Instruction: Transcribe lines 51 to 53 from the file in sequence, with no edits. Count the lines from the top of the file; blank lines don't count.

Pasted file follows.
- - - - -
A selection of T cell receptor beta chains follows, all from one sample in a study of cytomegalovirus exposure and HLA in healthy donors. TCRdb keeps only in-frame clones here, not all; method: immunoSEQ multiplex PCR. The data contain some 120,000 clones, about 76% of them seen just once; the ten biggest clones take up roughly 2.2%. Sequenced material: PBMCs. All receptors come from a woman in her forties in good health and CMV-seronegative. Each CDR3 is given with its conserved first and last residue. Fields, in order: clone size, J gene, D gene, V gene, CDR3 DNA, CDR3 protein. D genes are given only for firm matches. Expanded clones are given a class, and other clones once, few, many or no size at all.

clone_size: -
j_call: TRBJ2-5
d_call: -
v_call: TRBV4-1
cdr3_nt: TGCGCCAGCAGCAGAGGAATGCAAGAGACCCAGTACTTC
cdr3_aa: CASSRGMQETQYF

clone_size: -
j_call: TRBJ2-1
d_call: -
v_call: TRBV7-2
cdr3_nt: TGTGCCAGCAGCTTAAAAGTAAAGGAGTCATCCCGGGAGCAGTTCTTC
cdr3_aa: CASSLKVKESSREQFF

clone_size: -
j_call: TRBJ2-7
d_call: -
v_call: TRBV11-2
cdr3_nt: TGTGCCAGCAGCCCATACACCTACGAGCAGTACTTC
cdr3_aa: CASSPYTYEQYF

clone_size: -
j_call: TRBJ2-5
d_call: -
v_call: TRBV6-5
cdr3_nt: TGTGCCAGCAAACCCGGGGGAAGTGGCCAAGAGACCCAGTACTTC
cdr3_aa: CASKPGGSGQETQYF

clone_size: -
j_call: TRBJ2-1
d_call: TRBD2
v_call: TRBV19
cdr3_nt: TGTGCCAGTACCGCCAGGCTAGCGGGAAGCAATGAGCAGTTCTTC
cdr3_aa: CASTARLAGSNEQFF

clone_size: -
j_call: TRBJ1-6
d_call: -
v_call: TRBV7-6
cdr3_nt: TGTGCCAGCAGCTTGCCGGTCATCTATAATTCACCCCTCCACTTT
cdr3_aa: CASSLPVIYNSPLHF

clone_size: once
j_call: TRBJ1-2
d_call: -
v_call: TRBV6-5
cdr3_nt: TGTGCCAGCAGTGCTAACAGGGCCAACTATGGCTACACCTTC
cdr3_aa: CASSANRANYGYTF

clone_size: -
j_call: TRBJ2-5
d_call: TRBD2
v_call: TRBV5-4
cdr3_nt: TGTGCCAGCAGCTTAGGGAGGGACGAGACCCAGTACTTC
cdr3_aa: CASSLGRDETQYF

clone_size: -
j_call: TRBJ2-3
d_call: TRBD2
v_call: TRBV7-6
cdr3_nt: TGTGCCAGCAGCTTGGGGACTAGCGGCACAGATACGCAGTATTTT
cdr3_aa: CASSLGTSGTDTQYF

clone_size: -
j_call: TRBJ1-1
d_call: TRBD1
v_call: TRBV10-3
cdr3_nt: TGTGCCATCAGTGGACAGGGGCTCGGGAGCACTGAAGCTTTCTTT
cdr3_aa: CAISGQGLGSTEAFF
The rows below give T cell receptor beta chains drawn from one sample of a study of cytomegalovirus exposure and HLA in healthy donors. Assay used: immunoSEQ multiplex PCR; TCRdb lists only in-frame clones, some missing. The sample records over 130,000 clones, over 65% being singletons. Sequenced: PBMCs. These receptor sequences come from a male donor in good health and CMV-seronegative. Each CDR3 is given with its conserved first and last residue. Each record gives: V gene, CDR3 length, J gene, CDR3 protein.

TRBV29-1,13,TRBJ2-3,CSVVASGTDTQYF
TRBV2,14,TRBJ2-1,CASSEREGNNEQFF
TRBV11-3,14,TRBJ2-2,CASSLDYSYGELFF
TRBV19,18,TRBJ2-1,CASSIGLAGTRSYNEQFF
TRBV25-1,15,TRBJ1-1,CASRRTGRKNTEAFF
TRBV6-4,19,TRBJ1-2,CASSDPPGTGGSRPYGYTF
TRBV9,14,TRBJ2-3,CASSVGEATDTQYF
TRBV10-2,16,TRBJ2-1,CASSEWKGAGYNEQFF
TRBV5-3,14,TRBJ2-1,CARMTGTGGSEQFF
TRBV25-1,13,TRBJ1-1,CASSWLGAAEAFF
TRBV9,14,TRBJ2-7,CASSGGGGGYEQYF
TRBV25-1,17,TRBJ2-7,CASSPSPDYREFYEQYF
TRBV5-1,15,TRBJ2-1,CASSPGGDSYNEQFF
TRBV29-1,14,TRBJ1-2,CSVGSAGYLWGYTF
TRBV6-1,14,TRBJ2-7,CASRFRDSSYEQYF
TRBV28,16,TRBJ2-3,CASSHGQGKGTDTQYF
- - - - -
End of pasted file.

j_call: TRBJ2-3
d_call: TRBD2
v_call: TRBV7-6